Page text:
Ten ways to use the sun's energy

10 ways to use the sun's energy | An image of a setting sun
Photo by Violetta

1. To dry your clothes

The sun has gone to a lot of trouble to send us its energy, so appreciate it! The heat and light on your face was on the surface of the sun eight minutes and nineteen seconds ago. So at a minimum, use it to dry your clothes. The average electric dryer is a massive energy hog, accounting for two per cent of total energy consumption in the United States. Although new energy consumption guidelines have been introduced in Canada  and the United States, drying your clothes in the sun is still the most energy efficient method. Since the sun is a giant nuclear reactor, you can brag to your friends that you have a nuclear-powered clothes dryer.


2. To grow your food

Take away the sun, and what can you grow? With just soil and sunlight you can grow tomatoes, peppers, apples, raspberries, salad greens, and more. Building a solar greenhouse allows you to extend your growing season into the winter while protecting your crops in the summer and increasing your crop yields by protecting your plants from soil and water borne disease. The many different types of greenhouses mean that they’re useable in almost any climate, from locations with minimal sunlight like the Yukon to places with hot climates like India.


3. To heat your water

Over 90 per cent of Israeli households have installed solar water heaters, and more than 600,000 m2 of solar water collectors have been installed in Canada. You can use evacuated tubes  or a flat plate to gather the sun’s heat. For an investment under $10,000, these mechanisms can provide 80 to 50 per cent of your hot water needs. There are grants available to help in many provinces.


4. To treat your water

If you live in a country where your local water supply is unsafe, you can use the sun to disinfect water by filtering muddy water, filling plastic pop bottles and leaving them out in the sun for at least six hours. The sun’s ultraviolet rays will kill any bacteria or organisms, and can reduce diarrheal diseases from taking hold. If you live by the sea, solar PV can be used to power a desalination plant.


5. To generate your electricity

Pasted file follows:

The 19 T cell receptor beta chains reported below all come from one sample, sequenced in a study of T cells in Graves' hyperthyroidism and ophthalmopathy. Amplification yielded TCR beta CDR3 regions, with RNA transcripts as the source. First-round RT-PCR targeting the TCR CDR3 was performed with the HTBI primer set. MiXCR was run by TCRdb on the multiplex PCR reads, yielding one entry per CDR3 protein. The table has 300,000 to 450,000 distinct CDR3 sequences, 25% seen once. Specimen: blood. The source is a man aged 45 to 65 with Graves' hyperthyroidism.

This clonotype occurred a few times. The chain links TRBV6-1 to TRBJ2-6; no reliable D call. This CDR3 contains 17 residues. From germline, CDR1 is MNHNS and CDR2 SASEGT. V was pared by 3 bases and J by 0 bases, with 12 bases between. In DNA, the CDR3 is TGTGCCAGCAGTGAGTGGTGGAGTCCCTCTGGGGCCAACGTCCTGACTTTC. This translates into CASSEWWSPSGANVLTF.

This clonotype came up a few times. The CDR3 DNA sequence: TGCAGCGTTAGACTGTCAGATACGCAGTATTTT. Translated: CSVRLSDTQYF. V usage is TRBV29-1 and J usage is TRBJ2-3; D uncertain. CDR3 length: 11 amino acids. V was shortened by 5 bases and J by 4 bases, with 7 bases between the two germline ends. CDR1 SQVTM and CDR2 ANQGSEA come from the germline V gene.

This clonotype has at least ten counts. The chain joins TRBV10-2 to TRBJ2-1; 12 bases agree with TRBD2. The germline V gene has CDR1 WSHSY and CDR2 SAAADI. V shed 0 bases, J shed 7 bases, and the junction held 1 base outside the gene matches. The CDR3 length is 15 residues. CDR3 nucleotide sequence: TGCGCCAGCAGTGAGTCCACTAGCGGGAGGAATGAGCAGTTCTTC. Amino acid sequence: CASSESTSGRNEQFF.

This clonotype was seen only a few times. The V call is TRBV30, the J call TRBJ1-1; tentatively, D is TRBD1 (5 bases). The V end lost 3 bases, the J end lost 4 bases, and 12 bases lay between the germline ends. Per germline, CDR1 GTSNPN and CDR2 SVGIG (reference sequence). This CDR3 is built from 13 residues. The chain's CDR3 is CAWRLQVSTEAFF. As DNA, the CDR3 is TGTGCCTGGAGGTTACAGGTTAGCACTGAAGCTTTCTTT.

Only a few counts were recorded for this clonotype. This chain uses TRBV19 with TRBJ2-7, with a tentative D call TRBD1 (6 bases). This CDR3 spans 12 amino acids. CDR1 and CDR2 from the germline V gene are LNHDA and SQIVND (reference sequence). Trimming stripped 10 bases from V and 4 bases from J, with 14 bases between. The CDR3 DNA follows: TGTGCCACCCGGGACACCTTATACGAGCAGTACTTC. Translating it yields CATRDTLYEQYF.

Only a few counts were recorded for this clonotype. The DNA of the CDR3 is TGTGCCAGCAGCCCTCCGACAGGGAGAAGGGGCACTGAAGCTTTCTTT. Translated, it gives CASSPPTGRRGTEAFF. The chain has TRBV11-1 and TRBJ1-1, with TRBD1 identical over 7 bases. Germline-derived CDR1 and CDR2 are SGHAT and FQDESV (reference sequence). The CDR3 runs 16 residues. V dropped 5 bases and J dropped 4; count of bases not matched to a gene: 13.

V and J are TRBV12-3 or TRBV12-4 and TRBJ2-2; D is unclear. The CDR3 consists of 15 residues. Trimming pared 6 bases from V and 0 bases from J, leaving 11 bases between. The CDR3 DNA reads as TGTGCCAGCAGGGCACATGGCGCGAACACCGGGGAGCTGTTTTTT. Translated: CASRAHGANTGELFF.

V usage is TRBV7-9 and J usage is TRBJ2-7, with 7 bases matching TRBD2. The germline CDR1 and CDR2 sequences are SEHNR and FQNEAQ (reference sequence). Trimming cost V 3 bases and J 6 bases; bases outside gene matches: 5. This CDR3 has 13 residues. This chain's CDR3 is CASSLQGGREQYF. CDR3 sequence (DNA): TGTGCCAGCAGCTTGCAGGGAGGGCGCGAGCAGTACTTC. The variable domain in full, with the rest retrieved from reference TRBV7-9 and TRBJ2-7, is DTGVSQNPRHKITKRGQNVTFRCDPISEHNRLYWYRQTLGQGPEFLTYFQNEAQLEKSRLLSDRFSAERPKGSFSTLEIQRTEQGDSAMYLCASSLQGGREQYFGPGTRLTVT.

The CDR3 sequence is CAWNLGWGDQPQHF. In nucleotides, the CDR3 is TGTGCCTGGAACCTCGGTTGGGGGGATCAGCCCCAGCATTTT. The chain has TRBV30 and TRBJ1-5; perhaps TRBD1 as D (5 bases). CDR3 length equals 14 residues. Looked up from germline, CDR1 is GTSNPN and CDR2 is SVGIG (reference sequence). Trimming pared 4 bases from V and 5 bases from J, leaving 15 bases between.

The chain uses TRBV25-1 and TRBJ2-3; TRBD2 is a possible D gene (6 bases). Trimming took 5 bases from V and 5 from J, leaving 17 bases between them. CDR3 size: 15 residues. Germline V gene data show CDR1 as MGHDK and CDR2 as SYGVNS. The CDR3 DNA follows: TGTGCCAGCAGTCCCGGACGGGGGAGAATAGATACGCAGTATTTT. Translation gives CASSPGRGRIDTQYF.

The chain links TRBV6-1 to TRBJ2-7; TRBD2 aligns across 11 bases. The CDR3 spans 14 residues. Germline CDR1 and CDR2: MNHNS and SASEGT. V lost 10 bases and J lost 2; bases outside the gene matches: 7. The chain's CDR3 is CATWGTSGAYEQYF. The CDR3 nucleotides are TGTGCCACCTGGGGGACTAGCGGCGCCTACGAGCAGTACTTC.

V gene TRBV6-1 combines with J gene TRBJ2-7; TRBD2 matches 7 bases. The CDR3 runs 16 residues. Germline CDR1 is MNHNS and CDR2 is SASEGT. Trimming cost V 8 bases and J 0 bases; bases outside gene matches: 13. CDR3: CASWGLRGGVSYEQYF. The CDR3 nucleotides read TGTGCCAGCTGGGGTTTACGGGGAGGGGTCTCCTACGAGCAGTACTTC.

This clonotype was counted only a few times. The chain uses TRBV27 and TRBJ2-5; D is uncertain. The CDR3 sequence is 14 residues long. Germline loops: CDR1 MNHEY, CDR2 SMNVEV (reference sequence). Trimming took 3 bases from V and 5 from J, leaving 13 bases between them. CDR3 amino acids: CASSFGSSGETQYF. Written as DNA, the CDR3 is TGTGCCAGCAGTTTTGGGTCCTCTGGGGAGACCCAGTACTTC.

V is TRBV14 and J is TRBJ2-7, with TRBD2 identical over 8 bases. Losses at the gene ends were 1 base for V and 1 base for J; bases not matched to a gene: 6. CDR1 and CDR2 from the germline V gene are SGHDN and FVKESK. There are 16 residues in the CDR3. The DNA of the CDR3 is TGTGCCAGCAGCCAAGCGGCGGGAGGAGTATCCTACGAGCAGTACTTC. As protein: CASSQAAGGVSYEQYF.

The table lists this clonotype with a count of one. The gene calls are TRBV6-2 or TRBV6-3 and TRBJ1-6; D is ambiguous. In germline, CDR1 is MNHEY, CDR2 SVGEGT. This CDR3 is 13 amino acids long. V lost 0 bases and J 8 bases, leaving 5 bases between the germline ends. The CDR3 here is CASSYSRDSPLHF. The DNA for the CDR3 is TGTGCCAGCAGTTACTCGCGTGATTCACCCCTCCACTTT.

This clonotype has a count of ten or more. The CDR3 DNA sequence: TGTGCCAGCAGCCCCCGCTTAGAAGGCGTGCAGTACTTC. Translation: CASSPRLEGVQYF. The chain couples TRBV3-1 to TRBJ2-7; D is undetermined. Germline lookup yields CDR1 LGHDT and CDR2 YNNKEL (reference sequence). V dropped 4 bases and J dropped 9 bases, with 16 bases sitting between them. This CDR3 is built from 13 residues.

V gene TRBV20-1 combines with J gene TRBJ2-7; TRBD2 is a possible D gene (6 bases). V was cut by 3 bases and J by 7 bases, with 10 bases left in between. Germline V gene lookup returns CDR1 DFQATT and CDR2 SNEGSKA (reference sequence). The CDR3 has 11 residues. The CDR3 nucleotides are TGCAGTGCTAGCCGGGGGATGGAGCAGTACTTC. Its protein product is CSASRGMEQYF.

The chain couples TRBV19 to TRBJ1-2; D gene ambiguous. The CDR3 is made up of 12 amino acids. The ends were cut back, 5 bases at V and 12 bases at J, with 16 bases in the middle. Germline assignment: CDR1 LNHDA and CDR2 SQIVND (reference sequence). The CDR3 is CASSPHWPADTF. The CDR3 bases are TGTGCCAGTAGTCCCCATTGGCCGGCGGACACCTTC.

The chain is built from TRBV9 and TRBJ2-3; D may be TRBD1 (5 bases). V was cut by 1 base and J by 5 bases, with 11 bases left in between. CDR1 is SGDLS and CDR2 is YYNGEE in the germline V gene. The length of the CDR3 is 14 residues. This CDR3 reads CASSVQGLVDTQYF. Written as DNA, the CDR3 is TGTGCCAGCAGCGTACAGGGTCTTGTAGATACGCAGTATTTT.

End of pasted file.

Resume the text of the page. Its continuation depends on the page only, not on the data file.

It won’t be long before most roofs are covered with solar panels. Thirty years ago, solar photovoltaics (PV) cost $100 a watt; today the average cost of an installed PV system is $3.48 a watt. A five-kilowatt system, generating 5,500 kwh a year, will cost $40,000 across Canada, except in Ontario, where the Green Energy Act provides generous incentives. When the per-watt cost falls to $1, we’ll see solar PV everywhere.


6. To power your car

Imagine driving, powered only by the sun. Driving the new Nissan Leaf EV 16,000 kilometres a year, for instance, will use 2,000 kWh of electricity. A two-kilowatt PV system on your roof will generate 2,200 kWh a year, and cost you $16,000. On a 20-year mortgage, that’s $25 a week, or $3.50 a day—and once you’ve paid for the solar panel, the energy is free.


7. To design your home

When an architect designs a passive solar home, they make the most of the sun’s light and heat by using south facing windows, maximizing insulation on the north, and creating a thermal mass to store solar heat. These steps can reduce heating needs by 50 per cent. The architect also works to maximize the sun’s natural light, reducing the need for artificial lighting. And if building your own house isn’t an option, it is possible to retrofit your house to use the sun’s energy more efficiently. This can involve installing more energy efficient windows and shading any south facing windows.


8. To heat your home

Solar thermal energy heats 52 homes in the Drake Landing Solar Community in Okotoks, Alberta, even in the dark and cold of winter. Eight hundred solar hot water panels gather sunlight on garage roofs and store the excess energy underground. In winter, it is pumped back, meeting over 90 per cent of the community’s heating needs. In Europe, the solar thermal industry aims to heat 50 per cent of all buildings using a similar approach by 2030.


9. To cook your food

There are various kinds of solar cookers: some use a reflective solar box, others a parabolic disc. In developing nations, solar cooking lifts the burden of walking miles to strip trees for firewood, reduces the amount of work for women and decreases respiratory diseases caused by cooking inside. Solar cookers work in Canada (link) too, even in the winter, as long as the sun is shining. You can also make your own solar dryer to preserve the fruit and veg in your garden.


10. To power the world

Every day, the sun radiates a thousand times more heat onto the world’s deserts than we use. Solar technology can convert that energy into steam, and then electricity. We could meet the entire world’s energy needs by using just one per cent of total landmass for solar energy.

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